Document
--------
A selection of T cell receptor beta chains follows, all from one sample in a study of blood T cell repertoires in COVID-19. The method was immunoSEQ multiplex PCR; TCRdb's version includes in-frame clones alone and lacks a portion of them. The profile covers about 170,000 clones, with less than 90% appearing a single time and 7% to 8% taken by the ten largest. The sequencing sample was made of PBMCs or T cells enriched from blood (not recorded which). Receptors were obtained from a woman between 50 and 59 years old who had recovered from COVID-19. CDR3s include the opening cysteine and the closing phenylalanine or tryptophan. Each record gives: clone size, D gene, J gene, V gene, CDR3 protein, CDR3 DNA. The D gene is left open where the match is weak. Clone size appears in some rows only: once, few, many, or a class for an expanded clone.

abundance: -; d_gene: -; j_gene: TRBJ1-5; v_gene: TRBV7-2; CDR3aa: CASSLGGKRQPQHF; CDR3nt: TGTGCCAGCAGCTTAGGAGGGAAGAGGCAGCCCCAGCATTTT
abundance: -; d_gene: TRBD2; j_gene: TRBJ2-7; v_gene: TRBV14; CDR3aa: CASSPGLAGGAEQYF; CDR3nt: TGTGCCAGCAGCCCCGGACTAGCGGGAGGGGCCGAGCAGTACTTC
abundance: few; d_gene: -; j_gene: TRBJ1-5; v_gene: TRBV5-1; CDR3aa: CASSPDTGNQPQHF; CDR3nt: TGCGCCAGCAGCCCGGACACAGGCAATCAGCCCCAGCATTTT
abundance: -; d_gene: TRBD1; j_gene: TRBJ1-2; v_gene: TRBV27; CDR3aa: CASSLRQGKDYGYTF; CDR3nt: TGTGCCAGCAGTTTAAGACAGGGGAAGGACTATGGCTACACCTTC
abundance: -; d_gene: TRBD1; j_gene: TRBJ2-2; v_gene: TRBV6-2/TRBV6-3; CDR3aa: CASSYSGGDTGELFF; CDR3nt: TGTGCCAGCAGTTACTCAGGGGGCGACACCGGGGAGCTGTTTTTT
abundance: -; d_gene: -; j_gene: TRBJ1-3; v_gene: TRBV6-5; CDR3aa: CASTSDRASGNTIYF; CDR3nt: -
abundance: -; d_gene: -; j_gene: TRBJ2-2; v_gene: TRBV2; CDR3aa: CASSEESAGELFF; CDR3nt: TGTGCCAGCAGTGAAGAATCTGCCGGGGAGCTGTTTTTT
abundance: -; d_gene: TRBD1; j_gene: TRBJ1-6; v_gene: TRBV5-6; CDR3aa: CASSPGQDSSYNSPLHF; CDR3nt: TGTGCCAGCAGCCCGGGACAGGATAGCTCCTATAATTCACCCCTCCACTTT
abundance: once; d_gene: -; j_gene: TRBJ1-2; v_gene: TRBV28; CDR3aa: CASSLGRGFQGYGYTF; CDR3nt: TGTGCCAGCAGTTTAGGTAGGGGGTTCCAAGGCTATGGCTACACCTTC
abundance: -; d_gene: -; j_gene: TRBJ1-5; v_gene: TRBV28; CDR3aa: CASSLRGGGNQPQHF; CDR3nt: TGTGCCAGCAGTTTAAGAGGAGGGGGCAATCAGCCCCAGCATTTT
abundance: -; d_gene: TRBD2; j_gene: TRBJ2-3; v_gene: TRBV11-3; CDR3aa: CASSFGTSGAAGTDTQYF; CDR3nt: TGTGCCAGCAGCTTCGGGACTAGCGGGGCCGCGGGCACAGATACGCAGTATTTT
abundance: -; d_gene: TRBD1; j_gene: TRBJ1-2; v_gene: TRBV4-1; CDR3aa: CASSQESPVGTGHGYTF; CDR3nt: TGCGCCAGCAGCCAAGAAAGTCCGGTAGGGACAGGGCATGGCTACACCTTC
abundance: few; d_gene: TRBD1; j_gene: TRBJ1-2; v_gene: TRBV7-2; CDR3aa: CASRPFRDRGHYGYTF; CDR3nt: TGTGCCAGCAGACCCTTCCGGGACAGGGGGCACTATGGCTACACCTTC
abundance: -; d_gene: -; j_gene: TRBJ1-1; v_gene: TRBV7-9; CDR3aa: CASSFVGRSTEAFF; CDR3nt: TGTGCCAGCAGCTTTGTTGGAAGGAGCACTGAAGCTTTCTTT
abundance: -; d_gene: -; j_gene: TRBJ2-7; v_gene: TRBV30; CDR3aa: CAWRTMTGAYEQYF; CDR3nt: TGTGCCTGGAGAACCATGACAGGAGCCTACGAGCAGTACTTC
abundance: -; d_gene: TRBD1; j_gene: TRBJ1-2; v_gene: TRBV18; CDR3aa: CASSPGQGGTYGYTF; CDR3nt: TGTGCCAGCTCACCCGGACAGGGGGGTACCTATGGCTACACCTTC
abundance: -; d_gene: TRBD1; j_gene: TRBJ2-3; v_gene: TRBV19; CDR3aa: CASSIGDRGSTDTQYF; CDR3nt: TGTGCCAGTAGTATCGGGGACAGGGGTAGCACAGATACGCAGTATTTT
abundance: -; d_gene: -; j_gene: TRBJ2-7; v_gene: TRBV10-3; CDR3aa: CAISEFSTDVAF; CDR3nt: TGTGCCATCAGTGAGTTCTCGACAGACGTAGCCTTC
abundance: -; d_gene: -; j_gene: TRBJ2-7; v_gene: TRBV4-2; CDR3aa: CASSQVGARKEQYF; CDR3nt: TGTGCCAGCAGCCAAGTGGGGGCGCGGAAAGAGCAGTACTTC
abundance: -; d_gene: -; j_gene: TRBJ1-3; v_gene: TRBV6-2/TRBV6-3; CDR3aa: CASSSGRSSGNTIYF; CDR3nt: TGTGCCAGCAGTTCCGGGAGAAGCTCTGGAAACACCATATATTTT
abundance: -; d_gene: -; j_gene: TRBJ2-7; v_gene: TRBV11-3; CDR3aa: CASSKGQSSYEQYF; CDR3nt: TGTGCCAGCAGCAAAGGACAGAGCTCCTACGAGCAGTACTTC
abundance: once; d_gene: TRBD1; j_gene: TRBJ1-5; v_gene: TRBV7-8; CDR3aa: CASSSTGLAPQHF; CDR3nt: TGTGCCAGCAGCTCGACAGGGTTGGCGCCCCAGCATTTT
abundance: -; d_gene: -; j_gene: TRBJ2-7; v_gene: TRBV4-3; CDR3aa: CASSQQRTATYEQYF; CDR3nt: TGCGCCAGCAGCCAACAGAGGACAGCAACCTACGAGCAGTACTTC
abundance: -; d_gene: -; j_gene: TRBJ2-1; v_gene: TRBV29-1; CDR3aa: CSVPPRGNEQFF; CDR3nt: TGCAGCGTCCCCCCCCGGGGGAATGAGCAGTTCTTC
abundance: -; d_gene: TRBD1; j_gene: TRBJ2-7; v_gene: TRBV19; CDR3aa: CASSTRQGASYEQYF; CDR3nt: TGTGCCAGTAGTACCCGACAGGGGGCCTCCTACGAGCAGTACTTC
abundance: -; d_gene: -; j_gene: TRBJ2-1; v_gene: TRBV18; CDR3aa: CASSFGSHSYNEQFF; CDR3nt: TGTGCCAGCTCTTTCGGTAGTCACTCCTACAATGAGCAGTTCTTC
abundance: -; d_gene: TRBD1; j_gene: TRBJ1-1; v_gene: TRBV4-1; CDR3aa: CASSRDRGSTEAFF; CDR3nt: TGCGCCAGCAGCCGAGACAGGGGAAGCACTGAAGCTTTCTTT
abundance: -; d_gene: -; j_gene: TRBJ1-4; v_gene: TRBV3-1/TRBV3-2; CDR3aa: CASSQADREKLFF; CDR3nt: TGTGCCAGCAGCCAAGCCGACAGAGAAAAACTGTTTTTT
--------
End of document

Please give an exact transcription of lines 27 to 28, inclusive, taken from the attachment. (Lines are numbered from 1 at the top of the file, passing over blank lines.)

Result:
abundance: -; d_gene: -; j_gene: TRBJ2-1; v_gene: TRBV18; CDR3aa: CASSFGSHSYNEQFF; CDR3nt: TGTGCCAGCTCTTTCGGTAGTCACTCCTACAATGAGCAGTTCTTC
abundance: -; d_gene: TRBD1; j_gene: TRBJ1-1; v_gene: TRBV4-1; CDR3aa: CASSRDRGSTEAFF; CDR3nt: TGCGCCAGCAGCCGAGACAGGGGAAGCACTGAAGCTTTCTTT